These are all the arrangements for video games that I know of; googling the subject turned up surprisingly little information on more, so if anybody knows of more I'd like to hear them. My favorite is still Eternal Sonata's, but I think the arrangement in Crash Fever is a close second.


Not 100% related, but I wanted to listen to a more traditional version of that piece to remind myself of a couple parts of it and stumbled across this very cool visualizer YouTube channel:



Mellotron enthusiast
Rousseau! Great channel. I especially love their performance of Debussy's La Cathédrale Engloutie.

Anyway, I've been busy the past few days, but I have one last batch of JP strategy guide scans for the thread. Most of what I have left is various developer interviews, which are unfortunately all in Japanese. I can't read any of these pages, but I figured I would post them anyway, on the off-chance that others would be able to. If nothing else, they'll probably be seen by more people here than the obscure French blog I found them on.



Starting off with an interview with the battle team. I love Eternal Sonata's battle system, but it isn't perfect; I still think after all the hours I've put into this game that guarding/countering is too strict, and I think more could have been done with bosses changing forms/attack patterns in light or darkness. It's cool that we saw a little of that in the EZI fight, at least. And overall I think this game's combat is extremely fun!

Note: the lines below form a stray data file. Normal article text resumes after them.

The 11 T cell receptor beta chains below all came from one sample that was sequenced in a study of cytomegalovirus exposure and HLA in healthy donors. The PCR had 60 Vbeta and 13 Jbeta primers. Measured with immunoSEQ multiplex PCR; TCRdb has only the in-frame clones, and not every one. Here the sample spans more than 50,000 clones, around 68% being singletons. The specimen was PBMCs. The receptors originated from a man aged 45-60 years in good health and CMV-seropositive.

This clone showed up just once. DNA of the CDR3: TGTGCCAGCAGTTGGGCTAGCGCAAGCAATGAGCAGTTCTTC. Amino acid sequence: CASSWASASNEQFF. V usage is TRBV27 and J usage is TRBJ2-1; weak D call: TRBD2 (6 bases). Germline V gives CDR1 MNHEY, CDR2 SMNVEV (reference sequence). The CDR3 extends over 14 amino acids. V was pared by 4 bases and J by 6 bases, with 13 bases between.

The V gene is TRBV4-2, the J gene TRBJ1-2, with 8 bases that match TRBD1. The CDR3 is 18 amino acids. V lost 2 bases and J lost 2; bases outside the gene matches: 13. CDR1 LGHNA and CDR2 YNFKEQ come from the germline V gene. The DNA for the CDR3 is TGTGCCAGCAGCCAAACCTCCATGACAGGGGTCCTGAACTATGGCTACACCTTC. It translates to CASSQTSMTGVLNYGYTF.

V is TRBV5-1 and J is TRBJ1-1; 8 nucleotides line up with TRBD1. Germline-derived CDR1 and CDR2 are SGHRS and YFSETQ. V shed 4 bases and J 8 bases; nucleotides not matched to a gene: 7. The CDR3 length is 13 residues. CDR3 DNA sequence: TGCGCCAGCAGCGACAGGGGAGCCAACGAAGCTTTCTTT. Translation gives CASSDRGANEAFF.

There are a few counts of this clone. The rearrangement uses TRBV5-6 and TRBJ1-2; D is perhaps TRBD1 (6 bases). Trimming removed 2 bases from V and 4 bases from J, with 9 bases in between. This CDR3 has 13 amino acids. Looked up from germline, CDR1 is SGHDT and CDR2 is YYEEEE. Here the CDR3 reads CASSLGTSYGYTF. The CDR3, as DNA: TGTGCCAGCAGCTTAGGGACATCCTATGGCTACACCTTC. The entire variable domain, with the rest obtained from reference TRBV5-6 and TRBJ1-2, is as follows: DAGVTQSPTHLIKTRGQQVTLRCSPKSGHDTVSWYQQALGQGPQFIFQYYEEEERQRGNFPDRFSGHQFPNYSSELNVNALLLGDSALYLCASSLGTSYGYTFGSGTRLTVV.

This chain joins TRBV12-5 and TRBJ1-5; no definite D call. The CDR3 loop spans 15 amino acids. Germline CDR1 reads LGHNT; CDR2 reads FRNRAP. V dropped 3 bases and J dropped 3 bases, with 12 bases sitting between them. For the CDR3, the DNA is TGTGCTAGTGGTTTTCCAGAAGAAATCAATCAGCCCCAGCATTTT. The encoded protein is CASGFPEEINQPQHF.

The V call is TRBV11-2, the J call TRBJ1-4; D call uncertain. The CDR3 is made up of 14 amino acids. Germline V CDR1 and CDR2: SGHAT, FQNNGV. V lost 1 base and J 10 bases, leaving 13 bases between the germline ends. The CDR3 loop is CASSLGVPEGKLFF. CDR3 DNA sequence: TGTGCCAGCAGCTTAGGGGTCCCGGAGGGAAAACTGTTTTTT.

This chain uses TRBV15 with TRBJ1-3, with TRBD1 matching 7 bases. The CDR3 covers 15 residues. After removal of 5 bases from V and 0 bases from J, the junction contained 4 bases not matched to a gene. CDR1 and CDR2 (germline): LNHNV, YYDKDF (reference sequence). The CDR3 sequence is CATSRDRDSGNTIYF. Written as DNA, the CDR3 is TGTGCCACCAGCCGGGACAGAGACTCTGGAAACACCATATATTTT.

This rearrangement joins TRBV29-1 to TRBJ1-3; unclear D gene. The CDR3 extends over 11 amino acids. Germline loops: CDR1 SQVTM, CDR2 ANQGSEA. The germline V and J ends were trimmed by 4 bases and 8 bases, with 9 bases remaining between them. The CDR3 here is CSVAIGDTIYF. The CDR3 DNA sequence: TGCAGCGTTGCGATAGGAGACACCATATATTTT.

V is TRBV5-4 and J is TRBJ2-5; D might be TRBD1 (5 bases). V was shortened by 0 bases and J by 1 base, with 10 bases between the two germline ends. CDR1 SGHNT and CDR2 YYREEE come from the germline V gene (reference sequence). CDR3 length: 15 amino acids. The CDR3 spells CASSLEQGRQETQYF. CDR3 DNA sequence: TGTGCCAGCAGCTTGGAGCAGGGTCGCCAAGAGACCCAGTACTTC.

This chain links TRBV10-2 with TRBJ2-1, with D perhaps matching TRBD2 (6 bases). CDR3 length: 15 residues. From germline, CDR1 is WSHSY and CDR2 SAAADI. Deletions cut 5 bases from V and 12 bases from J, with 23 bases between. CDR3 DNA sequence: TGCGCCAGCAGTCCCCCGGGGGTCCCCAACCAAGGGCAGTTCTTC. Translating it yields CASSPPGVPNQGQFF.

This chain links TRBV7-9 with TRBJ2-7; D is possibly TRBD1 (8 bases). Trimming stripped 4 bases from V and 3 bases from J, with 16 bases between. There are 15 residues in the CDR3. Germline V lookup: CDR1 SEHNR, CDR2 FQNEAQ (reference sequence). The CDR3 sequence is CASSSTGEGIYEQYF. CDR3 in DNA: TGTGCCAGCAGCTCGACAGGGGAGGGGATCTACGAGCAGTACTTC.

Design team interview.



Direction team interview.





Some statements from the original JP voice cast.



Sound team interview; Motoi Sakuraba is the guy in the middle in the first image. Needless to say I think they knocked it out of the park! I didn't talk about it much over the course of the thread, but I really like the sound design in this game in addition to the music.



An interview with Stanislav Bunin, who if you'll recall performed all the Chopin pieces heard in the game.





An extended section explaining the game's ending in detail. Keep in mind this applies to the original Xbox 360 version of the game, which has almost none of the foreshadowing and setup present in the PS3 port; in the original release astras are mentioned precisely one time before the ending, agogos are discussed far less, and Polka's fortune at the Cello Tree is one of bad luck, which kind of undermines the breaking of the time loop in the finale. You still have to put the pieces together yourself, but the PS3 port at least gives you the tools to do so, whereas in the original the ending is almost incomprehensible.